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“Our successful school nutrition programme has expanded year-on-year to assist more and more learners,” she said.
“In addition to supplying food, the scheme encourages food production, for example, in school food gardens, and education on nutrition.”
She believes the programme will turn around the fortunes of the 473 770 pupils from 1 015 schools who currently rely on the WCED’s school feeding scheme.
“The programme has expanded year-on-year, with allocations to the feeding scheme having more than doubled since 2009/2010. This year is no different.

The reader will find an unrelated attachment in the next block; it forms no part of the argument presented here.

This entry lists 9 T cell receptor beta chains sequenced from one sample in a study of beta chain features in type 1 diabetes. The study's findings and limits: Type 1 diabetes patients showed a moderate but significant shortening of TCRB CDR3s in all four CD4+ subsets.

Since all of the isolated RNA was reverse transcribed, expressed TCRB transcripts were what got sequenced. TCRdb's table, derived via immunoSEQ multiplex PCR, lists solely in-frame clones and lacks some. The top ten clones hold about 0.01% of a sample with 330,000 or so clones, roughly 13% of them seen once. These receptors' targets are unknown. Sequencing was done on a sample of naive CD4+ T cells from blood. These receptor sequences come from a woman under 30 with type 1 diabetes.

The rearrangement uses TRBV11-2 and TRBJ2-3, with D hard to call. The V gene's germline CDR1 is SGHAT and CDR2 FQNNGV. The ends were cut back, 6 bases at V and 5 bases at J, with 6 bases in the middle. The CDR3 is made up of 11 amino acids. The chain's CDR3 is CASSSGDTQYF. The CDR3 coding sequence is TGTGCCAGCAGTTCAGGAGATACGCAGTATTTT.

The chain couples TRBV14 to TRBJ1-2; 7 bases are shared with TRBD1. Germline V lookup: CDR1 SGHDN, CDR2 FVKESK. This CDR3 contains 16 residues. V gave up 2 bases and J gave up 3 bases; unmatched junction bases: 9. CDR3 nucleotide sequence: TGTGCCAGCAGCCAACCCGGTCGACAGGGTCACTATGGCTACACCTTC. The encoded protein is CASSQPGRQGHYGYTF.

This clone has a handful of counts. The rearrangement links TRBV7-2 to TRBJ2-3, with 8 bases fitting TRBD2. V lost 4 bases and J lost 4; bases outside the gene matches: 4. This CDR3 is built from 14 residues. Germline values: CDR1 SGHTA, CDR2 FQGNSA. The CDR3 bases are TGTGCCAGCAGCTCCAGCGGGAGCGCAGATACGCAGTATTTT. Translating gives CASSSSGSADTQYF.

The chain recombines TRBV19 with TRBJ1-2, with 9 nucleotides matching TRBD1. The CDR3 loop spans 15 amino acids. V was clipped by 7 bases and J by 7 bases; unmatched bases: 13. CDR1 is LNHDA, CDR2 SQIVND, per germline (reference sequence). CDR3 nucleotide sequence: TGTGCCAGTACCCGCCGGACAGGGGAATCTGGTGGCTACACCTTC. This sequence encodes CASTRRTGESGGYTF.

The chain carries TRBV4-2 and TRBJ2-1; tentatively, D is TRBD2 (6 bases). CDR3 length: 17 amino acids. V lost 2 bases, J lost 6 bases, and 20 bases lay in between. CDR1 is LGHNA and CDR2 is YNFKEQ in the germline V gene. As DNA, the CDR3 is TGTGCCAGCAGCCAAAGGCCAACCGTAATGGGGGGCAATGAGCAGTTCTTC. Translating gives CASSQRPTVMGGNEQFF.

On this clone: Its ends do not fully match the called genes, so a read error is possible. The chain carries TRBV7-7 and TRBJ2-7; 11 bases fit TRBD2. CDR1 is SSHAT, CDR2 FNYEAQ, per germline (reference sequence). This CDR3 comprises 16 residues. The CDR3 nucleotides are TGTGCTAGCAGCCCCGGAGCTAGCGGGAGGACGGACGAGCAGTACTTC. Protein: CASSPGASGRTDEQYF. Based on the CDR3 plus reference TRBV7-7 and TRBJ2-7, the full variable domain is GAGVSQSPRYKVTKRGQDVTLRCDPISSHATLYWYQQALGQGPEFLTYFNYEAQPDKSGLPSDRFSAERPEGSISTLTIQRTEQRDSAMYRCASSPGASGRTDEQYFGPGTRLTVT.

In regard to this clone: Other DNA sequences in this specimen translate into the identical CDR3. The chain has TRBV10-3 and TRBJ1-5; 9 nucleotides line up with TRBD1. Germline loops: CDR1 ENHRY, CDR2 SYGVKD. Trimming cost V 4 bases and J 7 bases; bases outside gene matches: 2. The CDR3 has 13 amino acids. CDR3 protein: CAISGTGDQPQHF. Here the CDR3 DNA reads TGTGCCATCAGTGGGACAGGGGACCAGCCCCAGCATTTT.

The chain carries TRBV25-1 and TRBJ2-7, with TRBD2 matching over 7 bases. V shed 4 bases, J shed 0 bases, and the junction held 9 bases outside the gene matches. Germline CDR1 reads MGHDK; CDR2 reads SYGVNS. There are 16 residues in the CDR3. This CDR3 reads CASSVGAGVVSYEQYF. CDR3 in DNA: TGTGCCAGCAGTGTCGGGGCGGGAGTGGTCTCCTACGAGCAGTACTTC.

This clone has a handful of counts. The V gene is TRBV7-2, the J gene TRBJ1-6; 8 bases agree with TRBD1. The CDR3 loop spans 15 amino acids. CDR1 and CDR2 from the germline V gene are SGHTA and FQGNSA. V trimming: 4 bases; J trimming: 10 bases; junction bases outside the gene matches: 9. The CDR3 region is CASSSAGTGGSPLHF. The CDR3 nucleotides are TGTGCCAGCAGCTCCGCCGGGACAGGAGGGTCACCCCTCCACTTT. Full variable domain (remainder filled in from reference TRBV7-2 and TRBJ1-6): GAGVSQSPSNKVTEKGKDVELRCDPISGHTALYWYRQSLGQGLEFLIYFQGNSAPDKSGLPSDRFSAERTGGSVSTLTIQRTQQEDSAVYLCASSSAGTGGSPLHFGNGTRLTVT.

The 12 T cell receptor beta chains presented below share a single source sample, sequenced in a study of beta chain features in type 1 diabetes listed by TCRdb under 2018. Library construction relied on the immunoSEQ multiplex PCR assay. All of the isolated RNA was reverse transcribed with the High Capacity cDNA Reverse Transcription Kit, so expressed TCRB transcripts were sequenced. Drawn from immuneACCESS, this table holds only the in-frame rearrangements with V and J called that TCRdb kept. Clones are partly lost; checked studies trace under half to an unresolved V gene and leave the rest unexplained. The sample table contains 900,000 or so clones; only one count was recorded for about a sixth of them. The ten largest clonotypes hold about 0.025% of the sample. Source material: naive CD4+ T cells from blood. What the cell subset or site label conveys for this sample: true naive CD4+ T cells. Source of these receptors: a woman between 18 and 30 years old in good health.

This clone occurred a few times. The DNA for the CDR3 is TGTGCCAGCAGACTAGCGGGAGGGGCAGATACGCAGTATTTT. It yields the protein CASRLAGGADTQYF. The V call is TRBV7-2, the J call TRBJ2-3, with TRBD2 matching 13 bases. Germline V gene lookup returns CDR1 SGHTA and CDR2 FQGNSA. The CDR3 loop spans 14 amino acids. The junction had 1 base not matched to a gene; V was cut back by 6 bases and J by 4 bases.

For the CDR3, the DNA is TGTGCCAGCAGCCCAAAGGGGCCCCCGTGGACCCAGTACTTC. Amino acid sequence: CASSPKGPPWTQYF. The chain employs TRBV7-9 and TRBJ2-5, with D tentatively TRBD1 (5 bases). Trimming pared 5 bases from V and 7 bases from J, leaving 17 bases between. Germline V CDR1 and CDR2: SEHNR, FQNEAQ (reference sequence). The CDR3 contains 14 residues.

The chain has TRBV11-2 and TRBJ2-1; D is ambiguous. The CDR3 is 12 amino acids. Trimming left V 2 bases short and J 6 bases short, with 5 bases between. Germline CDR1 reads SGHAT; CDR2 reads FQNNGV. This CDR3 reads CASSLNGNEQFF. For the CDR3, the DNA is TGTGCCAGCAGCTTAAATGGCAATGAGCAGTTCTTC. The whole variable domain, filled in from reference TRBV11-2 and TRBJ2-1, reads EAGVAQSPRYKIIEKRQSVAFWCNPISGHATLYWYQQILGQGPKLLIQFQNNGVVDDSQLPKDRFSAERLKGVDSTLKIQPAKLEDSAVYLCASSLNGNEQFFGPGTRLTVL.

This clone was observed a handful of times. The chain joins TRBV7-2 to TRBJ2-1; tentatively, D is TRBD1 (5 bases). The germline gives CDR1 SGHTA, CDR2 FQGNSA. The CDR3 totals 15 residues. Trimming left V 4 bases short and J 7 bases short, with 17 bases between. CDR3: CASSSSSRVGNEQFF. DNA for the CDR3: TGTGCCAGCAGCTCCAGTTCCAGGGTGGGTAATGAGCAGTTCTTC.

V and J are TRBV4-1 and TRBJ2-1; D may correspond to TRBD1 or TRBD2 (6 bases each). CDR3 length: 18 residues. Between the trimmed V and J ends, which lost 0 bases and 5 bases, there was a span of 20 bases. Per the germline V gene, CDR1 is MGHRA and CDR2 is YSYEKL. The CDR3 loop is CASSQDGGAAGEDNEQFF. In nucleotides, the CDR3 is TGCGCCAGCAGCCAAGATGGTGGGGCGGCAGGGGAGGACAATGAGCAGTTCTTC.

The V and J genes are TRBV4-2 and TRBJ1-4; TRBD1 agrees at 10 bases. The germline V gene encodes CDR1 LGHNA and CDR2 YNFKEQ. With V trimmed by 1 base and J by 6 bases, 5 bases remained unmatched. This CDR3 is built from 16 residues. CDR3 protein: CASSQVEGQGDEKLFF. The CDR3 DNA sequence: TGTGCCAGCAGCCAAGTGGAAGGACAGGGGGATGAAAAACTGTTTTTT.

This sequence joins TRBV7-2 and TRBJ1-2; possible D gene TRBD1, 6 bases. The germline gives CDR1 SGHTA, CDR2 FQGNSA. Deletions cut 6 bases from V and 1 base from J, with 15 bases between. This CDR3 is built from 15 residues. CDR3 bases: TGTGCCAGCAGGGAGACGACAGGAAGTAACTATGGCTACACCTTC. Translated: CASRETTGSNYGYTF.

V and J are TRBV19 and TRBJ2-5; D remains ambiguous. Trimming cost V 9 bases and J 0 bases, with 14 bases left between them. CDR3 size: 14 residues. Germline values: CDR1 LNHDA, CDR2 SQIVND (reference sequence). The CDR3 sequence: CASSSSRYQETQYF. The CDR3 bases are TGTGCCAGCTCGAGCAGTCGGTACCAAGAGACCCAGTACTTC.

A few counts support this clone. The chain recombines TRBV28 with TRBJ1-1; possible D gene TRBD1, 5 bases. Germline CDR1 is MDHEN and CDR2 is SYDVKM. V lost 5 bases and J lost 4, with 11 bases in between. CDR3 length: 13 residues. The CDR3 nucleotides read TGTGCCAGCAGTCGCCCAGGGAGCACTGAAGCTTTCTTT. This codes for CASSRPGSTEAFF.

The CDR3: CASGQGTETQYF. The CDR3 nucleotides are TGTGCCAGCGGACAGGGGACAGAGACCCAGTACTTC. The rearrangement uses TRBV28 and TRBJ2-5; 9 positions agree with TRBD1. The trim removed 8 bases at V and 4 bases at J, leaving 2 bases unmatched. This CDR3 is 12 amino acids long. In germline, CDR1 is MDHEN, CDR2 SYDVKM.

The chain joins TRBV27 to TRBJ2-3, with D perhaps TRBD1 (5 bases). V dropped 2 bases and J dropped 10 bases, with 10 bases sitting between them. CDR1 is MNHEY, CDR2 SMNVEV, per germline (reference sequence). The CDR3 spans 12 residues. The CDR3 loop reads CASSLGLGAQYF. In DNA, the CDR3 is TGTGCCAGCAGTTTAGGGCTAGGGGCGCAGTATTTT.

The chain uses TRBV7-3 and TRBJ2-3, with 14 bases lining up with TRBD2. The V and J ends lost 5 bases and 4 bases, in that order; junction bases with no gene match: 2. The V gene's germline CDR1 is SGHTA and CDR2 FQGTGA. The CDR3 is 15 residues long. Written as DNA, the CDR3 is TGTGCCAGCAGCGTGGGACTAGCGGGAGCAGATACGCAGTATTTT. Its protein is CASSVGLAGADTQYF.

“The amount allocated to the feeding programme for the 2016/2017 financial year is just over R315 million,” she said.
But she’s worried about the impact the recent spike in food prices could have on feeding schemes.
She believes projects such as the Cavalleria Primary food garden are key to helping vulnerable communities ride out the turbulence of the tough times that lie ahead.
“We are encouraged to see that some schools are creating innovative projects to further supplement their school feeding needs. Cavalleria Primary School in Scottsdene is one such school.
“They have created an extraordinary food garden which is an excellent example of the kind of innovation that we wish to see in our schools.”